March 8, 2012
Animal Advocates Praise Illinois Legislative Committee for Tabling “Ag-Gag” Bill
Several animal protection organizations praised the Illinois Judiciary Law Committee for tabling H.B. 5143, a bill aimed at criminalizing whistleblowers who expose animal abuse, unsafe working conditions, environmental destruction and other illegal and unethical activities on farms.
The Humane Society of the United States, the ASPCA®, Mercy For Animals and Farm Sanctuary strongly supported a motion filed on Tuesday by Rep. Jim Sacia, R-Ill., to table the bill after concerns were raised over threats to First Amendment rights, food safety, animal welfare and workers’ rights. Tabling the bill essentially removes it from consideration.
“We applaud Illinois’ lawmakers for recognizing the harmful nature of this bill and essentially killing it,” said Kristen Strawbridge, Illinois state director for The HSUS. “We urge lawmakers in states with similar bills pending to follow Illinois' lead and reject these dangerous bills.”
“Passage of this bill would have been a disservice to animals, farmers and the people of Illinois who care about where their food comes from,” said Vicki Deisner, ASPCA state legislative director for the Midwest region. “This bill would have cast doubt on the entire agriculture community and sent the message that Illinois farms have something to hide. By letting this bill die, Illinois lawmakers have taken a stand to protect a wide range of American values. We appreciate that legislators responded to the wishes of many of their constituents, and hope that legislators in other states will follow suit.”
“We applaud the Illinois legislature for listening to the will of the people, rather than caving to the corrupt motives of the factory farming lobby, by abandoning this dangerous and ill-conceived bill,” said Nathan Runkle, executive director for Mercy For Animals. “Truth and transparency in food production is vital to the integrity of our nation’s food supply and the freedom to expose animal abuse, food safety violations and other illegal and unethical conduct on factory farms should be protected and defended.”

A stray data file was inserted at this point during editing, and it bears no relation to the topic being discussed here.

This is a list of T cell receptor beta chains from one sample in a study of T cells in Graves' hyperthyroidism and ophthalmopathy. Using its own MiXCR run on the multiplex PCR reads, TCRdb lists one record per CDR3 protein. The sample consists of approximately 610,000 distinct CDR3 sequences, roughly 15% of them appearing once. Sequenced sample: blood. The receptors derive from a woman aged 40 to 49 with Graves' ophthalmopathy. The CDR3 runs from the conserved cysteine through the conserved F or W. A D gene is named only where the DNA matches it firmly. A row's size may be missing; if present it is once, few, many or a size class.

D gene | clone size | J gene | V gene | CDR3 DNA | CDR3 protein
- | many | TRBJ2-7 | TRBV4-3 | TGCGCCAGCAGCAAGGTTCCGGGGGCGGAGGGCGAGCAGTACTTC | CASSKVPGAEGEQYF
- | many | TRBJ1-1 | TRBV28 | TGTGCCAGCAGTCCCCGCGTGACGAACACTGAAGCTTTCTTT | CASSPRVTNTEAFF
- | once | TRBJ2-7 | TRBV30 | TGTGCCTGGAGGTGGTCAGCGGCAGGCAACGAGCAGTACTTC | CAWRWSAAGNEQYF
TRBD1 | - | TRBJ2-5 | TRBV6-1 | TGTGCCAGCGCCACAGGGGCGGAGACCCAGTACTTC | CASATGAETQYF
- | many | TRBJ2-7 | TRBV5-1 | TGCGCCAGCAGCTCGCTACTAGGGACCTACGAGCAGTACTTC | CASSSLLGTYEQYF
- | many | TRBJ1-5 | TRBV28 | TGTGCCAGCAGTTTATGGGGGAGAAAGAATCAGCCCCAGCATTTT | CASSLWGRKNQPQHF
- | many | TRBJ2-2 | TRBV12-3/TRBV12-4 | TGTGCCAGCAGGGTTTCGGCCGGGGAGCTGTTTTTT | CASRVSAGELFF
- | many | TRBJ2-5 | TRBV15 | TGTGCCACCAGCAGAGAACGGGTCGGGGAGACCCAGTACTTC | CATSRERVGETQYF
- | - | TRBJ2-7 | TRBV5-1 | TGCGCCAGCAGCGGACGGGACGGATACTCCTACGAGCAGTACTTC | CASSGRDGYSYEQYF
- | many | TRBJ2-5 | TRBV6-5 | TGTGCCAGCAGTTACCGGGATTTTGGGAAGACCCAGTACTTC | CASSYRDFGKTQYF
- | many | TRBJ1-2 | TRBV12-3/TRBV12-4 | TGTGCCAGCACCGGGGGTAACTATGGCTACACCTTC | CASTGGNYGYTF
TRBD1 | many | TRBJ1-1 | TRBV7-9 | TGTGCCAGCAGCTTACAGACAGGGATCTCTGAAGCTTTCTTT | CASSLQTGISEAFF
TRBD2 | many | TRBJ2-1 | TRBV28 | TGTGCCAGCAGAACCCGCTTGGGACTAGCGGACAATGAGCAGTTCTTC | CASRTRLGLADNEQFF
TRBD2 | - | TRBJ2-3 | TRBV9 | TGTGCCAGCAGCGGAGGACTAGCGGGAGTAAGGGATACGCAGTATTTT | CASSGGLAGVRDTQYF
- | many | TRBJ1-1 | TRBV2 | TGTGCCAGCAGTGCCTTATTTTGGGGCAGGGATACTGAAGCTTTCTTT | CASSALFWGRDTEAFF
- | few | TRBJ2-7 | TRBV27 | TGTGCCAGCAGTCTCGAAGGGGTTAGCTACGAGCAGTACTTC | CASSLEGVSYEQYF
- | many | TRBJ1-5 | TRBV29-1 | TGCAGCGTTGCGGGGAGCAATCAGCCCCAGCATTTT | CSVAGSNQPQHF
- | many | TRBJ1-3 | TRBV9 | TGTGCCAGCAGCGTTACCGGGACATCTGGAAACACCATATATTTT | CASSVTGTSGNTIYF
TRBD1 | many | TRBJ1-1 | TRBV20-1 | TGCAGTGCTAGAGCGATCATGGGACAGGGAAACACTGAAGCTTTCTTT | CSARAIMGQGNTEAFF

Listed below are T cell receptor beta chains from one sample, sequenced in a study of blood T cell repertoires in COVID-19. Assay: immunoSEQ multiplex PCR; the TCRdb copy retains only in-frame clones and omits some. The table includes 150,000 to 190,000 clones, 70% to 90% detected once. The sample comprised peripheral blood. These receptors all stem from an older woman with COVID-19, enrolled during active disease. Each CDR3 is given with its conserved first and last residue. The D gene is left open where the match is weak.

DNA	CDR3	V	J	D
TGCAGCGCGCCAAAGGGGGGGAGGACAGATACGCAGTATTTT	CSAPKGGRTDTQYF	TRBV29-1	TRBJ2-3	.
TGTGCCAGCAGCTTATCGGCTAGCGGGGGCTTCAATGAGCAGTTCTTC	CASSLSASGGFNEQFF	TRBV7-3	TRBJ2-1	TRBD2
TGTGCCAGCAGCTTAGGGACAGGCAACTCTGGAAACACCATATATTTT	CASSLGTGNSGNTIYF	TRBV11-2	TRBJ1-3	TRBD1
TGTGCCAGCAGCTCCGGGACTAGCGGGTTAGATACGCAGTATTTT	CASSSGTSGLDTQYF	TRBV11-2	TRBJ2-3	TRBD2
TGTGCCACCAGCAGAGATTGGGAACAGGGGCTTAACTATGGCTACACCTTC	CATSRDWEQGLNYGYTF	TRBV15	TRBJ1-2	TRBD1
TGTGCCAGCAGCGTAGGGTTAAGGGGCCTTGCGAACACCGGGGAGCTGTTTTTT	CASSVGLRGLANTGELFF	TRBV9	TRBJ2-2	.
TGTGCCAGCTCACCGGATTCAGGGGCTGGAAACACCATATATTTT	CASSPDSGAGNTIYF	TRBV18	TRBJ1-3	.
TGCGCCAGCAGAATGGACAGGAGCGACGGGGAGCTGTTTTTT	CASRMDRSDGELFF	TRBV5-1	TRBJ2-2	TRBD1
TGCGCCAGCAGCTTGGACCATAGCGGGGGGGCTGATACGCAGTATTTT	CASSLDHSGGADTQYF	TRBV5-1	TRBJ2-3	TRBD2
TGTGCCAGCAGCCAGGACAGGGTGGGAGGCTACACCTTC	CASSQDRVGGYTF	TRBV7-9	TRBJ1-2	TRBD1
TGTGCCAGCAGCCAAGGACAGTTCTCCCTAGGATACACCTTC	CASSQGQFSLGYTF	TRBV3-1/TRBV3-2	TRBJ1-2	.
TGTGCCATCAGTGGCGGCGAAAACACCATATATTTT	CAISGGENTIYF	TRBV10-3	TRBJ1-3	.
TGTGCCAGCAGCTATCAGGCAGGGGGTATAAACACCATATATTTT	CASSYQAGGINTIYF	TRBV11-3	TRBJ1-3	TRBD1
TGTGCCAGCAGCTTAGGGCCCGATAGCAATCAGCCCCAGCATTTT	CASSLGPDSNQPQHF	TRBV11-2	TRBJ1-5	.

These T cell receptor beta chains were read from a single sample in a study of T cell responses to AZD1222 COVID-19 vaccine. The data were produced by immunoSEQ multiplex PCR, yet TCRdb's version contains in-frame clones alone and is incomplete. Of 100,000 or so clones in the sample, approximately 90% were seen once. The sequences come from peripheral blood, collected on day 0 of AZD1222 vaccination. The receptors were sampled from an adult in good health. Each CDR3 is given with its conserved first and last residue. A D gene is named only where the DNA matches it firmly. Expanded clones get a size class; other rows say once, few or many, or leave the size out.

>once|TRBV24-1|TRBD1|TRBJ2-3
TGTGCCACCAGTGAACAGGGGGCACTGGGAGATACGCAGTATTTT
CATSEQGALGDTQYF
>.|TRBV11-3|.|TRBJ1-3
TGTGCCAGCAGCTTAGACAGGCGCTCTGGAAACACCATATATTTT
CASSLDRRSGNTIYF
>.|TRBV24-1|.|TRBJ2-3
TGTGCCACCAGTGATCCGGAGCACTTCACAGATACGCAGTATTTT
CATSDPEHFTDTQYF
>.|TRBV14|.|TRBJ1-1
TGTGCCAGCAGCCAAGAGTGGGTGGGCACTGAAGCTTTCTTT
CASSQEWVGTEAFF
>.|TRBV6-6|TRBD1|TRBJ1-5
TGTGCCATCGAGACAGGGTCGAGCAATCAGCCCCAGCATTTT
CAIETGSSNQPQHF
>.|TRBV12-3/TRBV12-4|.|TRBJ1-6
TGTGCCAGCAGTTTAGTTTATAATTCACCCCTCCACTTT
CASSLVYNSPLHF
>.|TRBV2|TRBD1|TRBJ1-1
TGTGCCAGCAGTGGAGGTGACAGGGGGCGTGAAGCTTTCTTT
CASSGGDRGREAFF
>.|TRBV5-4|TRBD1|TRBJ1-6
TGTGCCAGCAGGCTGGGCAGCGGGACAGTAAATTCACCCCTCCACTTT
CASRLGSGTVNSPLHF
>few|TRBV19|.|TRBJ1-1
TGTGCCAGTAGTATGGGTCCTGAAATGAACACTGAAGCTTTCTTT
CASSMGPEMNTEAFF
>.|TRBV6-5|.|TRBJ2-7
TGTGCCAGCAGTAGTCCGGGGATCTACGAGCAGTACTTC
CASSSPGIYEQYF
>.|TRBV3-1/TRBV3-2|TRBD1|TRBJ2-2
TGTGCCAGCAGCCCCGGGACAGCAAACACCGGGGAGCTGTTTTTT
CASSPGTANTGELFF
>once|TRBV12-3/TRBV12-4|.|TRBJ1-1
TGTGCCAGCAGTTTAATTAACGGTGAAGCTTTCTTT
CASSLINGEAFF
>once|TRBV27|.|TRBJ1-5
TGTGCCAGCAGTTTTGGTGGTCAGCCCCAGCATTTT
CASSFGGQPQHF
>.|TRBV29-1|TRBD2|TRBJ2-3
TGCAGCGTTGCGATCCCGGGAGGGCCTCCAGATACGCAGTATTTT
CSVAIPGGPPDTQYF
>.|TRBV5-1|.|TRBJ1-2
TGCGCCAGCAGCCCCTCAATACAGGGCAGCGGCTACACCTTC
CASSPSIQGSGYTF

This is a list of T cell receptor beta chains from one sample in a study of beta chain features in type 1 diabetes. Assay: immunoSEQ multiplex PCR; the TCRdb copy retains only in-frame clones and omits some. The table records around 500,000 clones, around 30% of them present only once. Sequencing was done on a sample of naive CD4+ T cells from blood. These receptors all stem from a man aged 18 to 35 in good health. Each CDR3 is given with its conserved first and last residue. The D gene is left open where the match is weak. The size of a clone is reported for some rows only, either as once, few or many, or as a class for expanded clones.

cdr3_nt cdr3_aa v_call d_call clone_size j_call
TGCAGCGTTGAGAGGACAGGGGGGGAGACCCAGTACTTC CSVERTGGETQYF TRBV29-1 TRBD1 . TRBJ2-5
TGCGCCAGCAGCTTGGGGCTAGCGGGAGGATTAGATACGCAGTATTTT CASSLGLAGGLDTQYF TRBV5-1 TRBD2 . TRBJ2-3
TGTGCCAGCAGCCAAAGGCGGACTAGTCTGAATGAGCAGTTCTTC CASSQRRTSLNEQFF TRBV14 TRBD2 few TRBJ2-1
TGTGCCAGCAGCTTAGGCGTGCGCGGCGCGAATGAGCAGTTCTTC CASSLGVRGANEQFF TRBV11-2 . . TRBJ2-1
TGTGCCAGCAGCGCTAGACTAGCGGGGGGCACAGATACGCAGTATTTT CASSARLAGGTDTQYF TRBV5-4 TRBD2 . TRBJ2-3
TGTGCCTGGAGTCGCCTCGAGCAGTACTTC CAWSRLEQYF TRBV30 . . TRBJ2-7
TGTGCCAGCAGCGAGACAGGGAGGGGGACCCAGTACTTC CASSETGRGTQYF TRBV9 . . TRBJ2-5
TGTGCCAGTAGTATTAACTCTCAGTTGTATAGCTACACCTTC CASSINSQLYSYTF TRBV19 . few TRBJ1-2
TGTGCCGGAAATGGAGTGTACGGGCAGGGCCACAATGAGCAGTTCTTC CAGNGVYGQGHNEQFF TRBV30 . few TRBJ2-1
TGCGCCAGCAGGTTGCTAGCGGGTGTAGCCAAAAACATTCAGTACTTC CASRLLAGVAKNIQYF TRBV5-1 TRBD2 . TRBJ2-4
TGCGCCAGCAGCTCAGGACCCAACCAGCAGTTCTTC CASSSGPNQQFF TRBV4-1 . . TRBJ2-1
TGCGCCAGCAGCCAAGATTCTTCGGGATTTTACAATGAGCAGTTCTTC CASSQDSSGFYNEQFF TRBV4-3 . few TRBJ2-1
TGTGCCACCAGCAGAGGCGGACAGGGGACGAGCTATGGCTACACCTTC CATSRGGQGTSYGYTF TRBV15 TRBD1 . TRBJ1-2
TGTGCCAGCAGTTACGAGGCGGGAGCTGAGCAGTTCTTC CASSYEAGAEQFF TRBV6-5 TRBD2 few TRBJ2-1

“The people of Illinois care about animal welfare, and they support undercover investigations as one important way of exposing abuse when it happens,” said Bruce Friedrich, senior director of strategic initiatives for Farm Sanctuary. “Today’s decision by the Illinois legislature represents a victory for animal welfare, consumer protection and free speech.”
The agricultural industry has worked to introduce similar “ag-gag” bills in states like Indiana, Minnesota, Missouri, Nebraska, New York, Tennessee and Utah. Recently, an “ag gag” bill was rejected in Florida, while in Iowa, legislators passed an ag-gag bill despite a strong outcry from the public in favor of bringing more transparency to an industry notoriously shrouded in secrecy.
Critics question the constitutionality of H.B. 5143 as an infringement on the First Amendment, and a broad spectrum of national interest groups have spoken out against state ag-gag bills, including organizations for animal protection, civil liberties, public health, food safety, environmental, food justice, legal, workers’ rights and First Amendment interests.
- Investigations have played a vital role on the national level in exposing animal welfare and food safety issues related to industrialized agriculture. In 2008, an HSUS undercover investigation of a slaughter plant in Chino, Calif. resulted in the largest meat recall in the nation’s history. The meat suppliers faced a $150 million lawsuit for sending meat from sick and injured animals to the federal school lunch program and the investigation revealed horrific animal abuse.
- In a recent poll commissioned by the ASPCA, it was revealed that 71 percent of Americans support undercover investigative efforts by animal welfare organizations to expose animal abuse on industrial farms and almost two-thirds (64 percent) oppose making such efforts illegal. The nationwide survey also found that 94 percent of Americans feel that it is important to have measures in place to ensure that food coming from farm animals is safe for people to eat, and 94 percent agree that animals raised for food on farms deserve to be free from abuse and cruelty.
Nathan Runkle, firstname.lastname@example.org, 937-470-9454
Anna West, email@example.com, 240-751-2669
Emily Schneider, firstname.lastname@example.org, 646-291-4575
Meredith Turner, MTurner@farmsanctuary.org, 646-369-6212